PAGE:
Highlights from the 14th Sharjah Biennial
The Sharjah Biennial has returned to the city of Sharjah with its 14th edition, drawing international art lovers to the third most populous city in the United Arab Emirates. The exhibition program, which kicked off on March 7, includes 80 international artists, 60 of whom are set to debut new commissions, accentuating Sharjah’s modest architectural texture with subtle interventions. Helmed by a trio of globally diverse curators—Claire Tancons, Zoe Butt, and Omar Kholeif—this year’s show, entitled “Leaving the Echo Chamber,” proposes methods of bending and “renegotiating,” entrapping cycles of data and stimuli surrounding the contemporary body. Adopting the echo chamber as a metaphor for confinement as well as a site of rebellion, each curator assumes their own platform through different critical perspectives and titles on resistance, multiplicity, reformation, and self-governance.
The Sharjah Art Foundation houses seamlessly woven presentations of three subexhibitions, placing works by artists such as Alfredo Jaar, Akram Zaatari, Candice Breitz, Wu Tsang, and Ann Veronica Janssens across the foundation’s individual galleries spread around a mazelike structure. Interconnected placement of works selected by all three curators taps into the biennial’s overall sentiment with a broad range of media, spanning unconventional materials such as micro water droplets or burned pita, utilized by artists to push the limits of artistic production, as witnessed in high-caliber biennials where space for experimentation is generous.
“This is an opportunity to engage with the community and enhance different parts of the state through performances and installations in and outside the city,” Sharjah Art Foundation president and founder Hoor Al Qasimi tells Galerie, emphasizing that many institutions, such as the Calligraphy Museum, have loaned their spaces for the exhibition.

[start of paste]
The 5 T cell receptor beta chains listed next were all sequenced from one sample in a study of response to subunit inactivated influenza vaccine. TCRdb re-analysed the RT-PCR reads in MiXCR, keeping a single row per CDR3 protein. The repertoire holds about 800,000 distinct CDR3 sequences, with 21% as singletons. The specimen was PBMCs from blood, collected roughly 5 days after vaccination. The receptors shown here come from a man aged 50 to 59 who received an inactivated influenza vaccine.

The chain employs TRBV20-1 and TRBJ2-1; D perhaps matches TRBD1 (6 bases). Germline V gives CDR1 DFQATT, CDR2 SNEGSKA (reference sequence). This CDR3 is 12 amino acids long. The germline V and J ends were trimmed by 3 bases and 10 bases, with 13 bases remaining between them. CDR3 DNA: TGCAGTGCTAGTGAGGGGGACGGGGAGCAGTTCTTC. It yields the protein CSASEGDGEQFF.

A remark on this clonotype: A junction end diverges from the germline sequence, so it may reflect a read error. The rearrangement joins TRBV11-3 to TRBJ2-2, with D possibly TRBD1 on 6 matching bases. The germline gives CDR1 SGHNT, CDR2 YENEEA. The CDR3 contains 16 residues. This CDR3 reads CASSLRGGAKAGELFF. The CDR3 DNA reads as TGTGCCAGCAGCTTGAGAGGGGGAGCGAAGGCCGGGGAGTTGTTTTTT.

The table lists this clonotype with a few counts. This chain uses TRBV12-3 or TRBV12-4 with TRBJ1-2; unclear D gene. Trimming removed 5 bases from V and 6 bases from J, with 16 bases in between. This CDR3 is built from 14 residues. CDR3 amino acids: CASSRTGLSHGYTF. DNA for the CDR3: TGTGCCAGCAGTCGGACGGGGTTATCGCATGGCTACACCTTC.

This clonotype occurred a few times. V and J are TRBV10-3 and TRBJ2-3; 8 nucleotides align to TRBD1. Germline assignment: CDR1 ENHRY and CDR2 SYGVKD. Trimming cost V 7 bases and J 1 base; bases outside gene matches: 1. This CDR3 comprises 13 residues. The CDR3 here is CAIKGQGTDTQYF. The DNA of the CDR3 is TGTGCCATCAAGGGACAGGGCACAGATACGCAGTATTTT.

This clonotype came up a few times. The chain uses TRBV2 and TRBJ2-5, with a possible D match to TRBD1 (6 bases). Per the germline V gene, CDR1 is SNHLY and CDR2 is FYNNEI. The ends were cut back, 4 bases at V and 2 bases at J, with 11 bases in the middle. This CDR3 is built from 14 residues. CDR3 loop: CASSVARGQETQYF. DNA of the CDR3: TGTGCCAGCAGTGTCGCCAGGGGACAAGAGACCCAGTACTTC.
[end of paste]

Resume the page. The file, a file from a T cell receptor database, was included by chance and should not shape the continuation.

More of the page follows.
Al Qasimi, the daughter of Sharjah’s ruler, Sheikh Sultan bin Muhammad Al Qasimi, and a member of the board of directors for MoMA PS1, also added that this iteration gave them the chance to revitalize abandoned sites they have been scouting across Sharjah for years. “In Arabic we say, ‘In every delay, there is a blessing,’ and I learned to be patient and use a site when the right time comes, such as the abandoned kindergarten in Kalba, where Mohamed Bourouissa installed a perfectly fitting installation this year.”
True to Al Qasimi’s remarks, the exhibition extends across the city and farther, unfolding at sites reserved for each curator’s selection of artists. Kholeif occupies the Sharjah Art Museum and its grounds for Making New Time, a platform where he examines the positioning of the body against visual and mental excess prompted by the digital. The London-based curator bridges a selection of portraiture-heavy paintings by artists of a former generation with cutting-edge experiments involving new media.
Seductively subliminal paintings from Turkish artist Semiha Berksoy, Lebanon’s Huguette Caland, or recent Turner Prize winner Lubaina Himid guide the viewers outside the museum, where New York artist Ian Cheng’s infinite live stimulation series, “Emissaries,” runs on a massive LED display in Arts Square. At the adjacent Bait Al Serkal, Swiss artist Pamela Rosenkranz’s Healer, a robotic snake residing in the building’s courtyard, yields serpentine marks on the sand based on the metallic animal’s algorithmic movements. The contrast between the tactility of the paintings and the virtuality of the works conceived through advanced technologies reflects our everyday experience of navigating the real and the digital realms.
The opening week included a series of performances aimed to activate works that curator Claire Tancons brought together for her section, Look for Me All Around You. Among the highlights was Cape Town–based artist Mohau Modisakeng’s theatrical performance Land of Zanj, held at a defunct ice factory by the Gulf of Oman in Kalba. Starting their choreography under the soaring ceilings of the factory, a group of dancers, accompanied by musicians playing the oud and the kanoon, Middle Eastern string instruments, proceeded toward the water in sequences, using as props a boat, a door, and pieces of furniture. The statement on the history of slave trading, which accompanied the work, made an impact on the audience, who followed the dancers through their journey into the water.
Sharjah Biennial: Leaving the Echo Chamber is on view through June 10, 2019.